By Ken Janda and Vivian Ho
The Hill, August 27, 2019
The recent Democratic debates confirmed that universal access to health care insurance is a core issue for the 2020 election, although it’s difficult keeping up with all the proposals. “Medicare for All” gets the most press, but its cost may be prohibitive, and has no chance of surviving the health care industry lobbying in Congress.
Former Vice President Joe Biden and Mayor Pete Buttigieg want to bolster the Affordable Care Act by creating a new “public option” within it. Sen. Kamala Harris has introduced a proposal to include Medicare Advantage alongside the publicly run Medicare program.
All of these suggestions seem to involve huge risks, making a complex system even more so. And from the Republican side, we have absolutely no proposals. So where is the bold new idea that could actually happen? How do we build on what’s already working well, cover everyone, simplify administration and find a path that limits cost increases to the same rate as GDP growth or lower? Maybe it’s time for “Medicare Advantage for All.”
Currently over 20 million Americans who are eligible for Medicare have chosen the private insurance alternative to traditional Medicare called Medicare Advantage. That’s about 35 percent of all Medicare-eligible seniors, and this percentage rises every year. Most Republicans support Medicare Advantage, including the Trump administration. Let’s build on that popular program’s success.
Medicare Advantage plans are individually selected by people based on cost, personal risk tolerance, network provider options and customer service. Americans like choices, and Medicare Advantage offers multiple choices along with a minimum safety net level of coverage. Medicare Advantage plans avoid the confusion of Medicare Part A, Part B, Part D and Medicare supplements since they cover all those elements and usually more. Most seniors have more than a dozen Medicare Advantage options to choose from. These plans cover all the services and benefits of Medicare, often with lower deductibles and copayments plus enhanced benefits. It’s no wonder these plans are popular. The primary trade-off for the consumer is a requirement to utilize the carrier’s contracted provider network, similar to what virtually all employer-sponsored insurance requires. In fact, Medicare Advantage HMO or PPO plans are offered by the same companies that provide individual and employer-sponsored insurance around the country.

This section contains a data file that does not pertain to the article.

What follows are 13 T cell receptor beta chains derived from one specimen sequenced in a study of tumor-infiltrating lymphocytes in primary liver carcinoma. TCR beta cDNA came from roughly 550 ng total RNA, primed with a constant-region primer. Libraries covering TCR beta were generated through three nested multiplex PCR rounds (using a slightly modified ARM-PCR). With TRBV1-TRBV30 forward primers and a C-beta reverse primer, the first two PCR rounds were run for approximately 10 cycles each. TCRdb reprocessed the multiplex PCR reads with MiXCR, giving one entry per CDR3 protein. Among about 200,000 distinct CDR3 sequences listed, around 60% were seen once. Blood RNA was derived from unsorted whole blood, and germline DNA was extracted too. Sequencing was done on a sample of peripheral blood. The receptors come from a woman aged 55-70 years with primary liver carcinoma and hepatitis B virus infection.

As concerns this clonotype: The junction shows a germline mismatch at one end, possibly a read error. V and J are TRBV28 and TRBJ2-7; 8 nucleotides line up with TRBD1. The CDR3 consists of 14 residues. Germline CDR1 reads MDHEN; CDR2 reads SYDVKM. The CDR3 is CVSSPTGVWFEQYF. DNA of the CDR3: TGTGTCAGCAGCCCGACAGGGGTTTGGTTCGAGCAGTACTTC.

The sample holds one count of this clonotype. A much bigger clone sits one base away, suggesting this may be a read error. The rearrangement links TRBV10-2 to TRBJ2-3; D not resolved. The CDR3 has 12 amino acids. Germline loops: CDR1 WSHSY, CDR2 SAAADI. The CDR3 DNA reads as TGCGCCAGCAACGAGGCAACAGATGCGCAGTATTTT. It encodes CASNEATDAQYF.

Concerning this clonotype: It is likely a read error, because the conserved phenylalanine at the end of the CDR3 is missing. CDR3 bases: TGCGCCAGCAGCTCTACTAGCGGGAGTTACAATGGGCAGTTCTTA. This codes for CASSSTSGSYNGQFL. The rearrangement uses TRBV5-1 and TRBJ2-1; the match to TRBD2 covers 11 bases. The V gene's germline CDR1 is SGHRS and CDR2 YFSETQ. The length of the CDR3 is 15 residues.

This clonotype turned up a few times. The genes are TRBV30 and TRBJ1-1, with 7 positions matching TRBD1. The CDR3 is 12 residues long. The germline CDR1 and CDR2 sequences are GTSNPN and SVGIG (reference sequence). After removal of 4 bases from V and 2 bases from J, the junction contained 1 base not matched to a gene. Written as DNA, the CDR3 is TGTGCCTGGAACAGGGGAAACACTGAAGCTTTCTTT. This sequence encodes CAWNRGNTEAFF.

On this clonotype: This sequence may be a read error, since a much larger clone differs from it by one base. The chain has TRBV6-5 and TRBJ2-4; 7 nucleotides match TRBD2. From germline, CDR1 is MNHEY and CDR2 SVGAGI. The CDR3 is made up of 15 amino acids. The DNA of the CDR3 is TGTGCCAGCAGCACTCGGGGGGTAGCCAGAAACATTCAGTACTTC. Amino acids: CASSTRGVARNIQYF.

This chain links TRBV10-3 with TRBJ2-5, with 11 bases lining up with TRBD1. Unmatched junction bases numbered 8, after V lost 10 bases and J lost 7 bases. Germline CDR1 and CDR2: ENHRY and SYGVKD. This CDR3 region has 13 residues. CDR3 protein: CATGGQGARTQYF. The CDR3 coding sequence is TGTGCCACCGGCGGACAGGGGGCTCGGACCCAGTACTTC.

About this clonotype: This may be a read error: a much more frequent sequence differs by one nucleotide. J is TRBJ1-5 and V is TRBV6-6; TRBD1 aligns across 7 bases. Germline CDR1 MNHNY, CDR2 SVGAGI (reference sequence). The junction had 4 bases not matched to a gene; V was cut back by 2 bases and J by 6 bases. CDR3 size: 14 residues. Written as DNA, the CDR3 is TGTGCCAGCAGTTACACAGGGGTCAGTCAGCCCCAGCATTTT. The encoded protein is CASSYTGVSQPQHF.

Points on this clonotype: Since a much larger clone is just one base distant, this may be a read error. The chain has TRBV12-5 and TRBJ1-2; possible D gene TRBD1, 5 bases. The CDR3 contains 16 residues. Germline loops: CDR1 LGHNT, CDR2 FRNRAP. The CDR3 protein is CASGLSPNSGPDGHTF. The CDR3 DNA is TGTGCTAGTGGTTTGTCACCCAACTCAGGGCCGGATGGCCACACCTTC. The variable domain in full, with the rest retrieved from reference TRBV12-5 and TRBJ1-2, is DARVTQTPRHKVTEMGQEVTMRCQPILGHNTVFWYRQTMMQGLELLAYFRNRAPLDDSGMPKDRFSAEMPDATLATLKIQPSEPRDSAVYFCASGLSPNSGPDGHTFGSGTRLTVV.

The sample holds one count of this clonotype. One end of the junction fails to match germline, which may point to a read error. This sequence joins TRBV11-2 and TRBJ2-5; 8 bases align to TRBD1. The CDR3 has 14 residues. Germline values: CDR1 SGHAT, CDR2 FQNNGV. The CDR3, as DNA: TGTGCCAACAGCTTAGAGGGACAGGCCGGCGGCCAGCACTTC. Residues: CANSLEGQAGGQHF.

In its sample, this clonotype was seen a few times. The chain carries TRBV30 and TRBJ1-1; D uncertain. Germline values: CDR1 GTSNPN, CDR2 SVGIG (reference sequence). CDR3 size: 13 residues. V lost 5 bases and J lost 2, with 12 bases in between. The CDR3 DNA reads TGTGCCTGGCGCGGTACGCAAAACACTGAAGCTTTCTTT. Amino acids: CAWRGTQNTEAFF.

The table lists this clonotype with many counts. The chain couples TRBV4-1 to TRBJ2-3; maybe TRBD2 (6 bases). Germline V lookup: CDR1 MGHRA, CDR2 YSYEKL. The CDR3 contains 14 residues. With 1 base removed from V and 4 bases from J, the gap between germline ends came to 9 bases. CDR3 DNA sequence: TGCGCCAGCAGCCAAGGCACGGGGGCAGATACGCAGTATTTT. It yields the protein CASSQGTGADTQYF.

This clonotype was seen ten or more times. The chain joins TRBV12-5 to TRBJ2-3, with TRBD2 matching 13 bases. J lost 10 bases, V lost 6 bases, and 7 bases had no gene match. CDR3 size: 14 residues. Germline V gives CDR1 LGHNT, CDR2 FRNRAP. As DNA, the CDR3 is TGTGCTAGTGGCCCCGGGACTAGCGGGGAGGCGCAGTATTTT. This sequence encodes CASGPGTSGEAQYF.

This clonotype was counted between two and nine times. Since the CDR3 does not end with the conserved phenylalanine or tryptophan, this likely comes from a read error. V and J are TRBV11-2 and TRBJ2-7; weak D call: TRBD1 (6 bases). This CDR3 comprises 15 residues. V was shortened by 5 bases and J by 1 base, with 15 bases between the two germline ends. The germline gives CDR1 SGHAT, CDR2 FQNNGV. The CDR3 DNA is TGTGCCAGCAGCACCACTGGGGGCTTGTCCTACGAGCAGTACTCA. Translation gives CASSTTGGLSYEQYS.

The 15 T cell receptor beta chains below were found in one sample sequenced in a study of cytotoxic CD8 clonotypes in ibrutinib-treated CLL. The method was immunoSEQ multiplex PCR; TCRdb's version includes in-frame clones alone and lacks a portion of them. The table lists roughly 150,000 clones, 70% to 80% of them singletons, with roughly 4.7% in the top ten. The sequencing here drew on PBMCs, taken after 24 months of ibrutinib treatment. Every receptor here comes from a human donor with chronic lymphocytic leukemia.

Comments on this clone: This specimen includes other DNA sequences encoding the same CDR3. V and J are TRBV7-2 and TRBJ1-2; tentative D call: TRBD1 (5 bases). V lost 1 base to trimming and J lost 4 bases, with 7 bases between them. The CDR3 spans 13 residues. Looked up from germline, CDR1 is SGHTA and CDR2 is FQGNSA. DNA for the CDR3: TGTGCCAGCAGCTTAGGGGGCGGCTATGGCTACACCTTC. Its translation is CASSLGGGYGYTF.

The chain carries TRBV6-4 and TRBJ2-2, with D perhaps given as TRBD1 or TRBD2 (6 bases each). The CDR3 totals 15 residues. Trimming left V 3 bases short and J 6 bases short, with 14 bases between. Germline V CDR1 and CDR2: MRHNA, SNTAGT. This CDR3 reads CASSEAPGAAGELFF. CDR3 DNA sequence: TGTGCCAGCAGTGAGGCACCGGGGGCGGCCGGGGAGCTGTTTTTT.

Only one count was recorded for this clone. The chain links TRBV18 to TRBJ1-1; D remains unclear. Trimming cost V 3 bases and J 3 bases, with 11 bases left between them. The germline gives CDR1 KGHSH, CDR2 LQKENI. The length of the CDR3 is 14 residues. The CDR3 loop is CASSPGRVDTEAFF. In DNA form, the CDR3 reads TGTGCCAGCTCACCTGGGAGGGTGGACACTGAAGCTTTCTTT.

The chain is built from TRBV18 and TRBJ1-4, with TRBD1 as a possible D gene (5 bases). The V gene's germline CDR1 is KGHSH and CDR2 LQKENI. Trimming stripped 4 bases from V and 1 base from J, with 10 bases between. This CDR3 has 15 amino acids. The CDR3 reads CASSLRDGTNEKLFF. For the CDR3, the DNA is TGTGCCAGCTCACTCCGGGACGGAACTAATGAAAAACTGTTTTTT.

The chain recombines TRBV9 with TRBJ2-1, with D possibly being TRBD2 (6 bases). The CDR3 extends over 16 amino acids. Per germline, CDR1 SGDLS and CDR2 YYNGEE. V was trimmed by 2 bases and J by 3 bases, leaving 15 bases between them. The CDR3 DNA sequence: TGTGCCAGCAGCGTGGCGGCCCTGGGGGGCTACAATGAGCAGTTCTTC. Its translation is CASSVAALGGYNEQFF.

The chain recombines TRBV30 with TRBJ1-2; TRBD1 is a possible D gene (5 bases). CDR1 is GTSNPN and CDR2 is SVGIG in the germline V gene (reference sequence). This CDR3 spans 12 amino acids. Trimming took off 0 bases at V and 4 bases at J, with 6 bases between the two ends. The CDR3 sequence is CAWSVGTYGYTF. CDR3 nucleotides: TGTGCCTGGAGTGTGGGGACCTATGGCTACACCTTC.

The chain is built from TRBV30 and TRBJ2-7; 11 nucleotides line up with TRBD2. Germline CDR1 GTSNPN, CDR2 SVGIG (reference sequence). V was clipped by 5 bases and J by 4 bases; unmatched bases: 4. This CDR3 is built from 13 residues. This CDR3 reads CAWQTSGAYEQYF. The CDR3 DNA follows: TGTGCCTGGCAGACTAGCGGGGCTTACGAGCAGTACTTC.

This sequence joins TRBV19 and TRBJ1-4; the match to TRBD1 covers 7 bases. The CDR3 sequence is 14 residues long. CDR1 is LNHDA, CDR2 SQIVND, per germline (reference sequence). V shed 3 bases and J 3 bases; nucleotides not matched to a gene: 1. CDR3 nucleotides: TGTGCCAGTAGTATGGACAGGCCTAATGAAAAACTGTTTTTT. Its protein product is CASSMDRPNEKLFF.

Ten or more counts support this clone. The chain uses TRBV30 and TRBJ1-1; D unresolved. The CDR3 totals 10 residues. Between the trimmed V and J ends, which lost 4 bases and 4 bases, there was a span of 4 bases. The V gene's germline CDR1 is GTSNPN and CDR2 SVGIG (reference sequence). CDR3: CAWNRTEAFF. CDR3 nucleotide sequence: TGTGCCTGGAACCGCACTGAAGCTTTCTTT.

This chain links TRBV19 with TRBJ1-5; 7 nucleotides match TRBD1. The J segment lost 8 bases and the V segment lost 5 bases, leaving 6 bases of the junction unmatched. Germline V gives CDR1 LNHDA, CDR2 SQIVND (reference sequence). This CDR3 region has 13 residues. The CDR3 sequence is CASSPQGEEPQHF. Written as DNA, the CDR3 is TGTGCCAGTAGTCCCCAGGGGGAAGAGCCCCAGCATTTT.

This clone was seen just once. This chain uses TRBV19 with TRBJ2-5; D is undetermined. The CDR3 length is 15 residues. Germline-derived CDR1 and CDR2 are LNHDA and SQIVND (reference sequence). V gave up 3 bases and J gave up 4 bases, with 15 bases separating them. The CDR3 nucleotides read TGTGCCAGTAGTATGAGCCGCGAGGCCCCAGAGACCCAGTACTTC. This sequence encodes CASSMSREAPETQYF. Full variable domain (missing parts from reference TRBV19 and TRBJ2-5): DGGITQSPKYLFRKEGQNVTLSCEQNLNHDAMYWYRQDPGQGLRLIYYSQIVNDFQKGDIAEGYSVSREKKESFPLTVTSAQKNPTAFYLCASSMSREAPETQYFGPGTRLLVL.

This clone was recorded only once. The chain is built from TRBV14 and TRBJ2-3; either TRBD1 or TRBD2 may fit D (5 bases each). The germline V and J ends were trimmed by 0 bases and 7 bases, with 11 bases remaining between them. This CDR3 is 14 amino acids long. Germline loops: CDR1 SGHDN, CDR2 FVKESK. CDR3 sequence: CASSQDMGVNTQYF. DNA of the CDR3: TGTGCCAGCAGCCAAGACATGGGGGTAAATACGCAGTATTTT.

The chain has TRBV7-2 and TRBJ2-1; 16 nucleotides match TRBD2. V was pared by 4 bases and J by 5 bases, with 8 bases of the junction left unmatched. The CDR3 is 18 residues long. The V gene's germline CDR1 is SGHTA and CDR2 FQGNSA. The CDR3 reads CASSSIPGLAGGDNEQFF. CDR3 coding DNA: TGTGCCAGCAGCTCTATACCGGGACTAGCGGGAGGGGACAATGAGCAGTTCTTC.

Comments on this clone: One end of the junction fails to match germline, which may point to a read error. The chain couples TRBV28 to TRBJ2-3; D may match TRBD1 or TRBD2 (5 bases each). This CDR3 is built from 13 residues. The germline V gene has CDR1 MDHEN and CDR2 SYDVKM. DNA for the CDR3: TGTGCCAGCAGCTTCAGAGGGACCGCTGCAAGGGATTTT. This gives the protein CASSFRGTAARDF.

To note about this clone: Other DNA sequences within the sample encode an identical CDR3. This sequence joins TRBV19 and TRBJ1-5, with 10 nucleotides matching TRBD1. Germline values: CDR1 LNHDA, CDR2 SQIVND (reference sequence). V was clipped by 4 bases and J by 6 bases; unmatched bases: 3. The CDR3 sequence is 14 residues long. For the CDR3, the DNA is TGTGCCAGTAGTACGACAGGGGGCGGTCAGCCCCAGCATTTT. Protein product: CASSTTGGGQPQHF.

The second rapidly growing segment of American health insurance is the individual marketplace under the ACA. The benefits offered in the marketplace, the companies offering those plans and the way the Center for Medicare and Medicaid Services regulates those plans is similar to Medicare Advantage. These markets could easily be merged.
New federal regulations beginning in January 2020 will allow employers to move away from picking a “one size fits all” group insurance plan for their employees to a “defined contribution” approach. Employees would use employer funds via a health reimbursement account to purchase an individual policy under the ACA’s marketplace that, again, looks a lot like a Medicare Advantage plan.